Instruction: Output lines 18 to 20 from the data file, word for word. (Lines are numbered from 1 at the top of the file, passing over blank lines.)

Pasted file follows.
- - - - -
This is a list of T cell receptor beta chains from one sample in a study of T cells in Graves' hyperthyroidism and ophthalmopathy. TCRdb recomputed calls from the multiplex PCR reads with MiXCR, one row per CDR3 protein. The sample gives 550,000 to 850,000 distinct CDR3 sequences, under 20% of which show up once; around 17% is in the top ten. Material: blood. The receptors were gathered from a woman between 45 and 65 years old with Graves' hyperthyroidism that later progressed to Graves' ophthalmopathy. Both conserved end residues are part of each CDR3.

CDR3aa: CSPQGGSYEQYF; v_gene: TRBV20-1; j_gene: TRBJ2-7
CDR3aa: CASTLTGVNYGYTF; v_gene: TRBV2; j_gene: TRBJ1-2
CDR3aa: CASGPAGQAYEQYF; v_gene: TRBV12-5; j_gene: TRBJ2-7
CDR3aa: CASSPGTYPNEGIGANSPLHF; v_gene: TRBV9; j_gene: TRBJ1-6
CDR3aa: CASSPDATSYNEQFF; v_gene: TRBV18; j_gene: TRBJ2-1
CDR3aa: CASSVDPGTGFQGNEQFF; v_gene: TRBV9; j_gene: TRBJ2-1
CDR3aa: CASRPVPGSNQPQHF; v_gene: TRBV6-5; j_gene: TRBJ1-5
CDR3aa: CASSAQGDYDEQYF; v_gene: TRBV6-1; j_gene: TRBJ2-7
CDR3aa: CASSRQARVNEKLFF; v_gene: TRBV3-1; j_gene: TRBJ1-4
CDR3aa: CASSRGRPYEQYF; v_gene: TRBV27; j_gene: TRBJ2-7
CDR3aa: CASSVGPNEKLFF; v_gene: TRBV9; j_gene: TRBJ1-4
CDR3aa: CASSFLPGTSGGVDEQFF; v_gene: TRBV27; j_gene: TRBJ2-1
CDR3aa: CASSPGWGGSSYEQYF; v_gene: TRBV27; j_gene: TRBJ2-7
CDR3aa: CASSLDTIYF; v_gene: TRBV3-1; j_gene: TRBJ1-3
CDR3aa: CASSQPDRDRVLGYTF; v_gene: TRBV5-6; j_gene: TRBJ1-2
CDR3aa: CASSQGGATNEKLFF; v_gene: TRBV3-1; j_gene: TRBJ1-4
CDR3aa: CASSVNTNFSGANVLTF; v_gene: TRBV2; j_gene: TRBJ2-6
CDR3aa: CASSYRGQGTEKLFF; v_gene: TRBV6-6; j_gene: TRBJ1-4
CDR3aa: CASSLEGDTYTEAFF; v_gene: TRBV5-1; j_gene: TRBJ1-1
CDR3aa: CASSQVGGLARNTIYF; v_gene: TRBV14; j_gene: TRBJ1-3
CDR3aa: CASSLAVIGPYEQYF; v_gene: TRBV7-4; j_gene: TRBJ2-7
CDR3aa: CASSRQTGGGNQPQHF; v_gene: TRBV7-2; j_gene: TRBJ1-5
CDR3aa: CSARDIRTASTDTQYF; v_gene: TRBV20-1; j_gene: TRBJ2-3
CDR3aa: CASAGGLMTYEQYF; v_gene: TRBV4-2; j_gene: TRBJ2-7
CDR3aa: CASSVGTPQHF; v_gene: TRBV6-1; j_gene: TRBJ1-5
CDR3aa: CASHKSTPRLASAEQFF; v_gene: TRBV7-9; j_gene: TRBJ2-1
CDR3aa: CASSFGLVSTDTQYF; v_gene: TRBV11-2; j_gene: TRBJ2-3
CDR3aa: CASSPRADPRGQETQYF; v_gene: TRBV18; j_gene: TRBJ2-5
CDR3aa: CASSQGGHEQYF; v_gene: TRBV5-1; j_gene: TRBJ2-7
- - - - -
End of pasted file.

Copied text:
CDR3aa: CASSVNTNFSGANVLTF; v_gene: TRBV2; j_gene: TRBJ2-6
CDR3aa: CASSYRGQGTEKLFF; v_gene: TRBV6-6; j_gene: TRBJ1-4
CDR3aa: CASSLEGDTYTEAFF; v_gene: TRBV5-1; j_gene: TRBJ1-1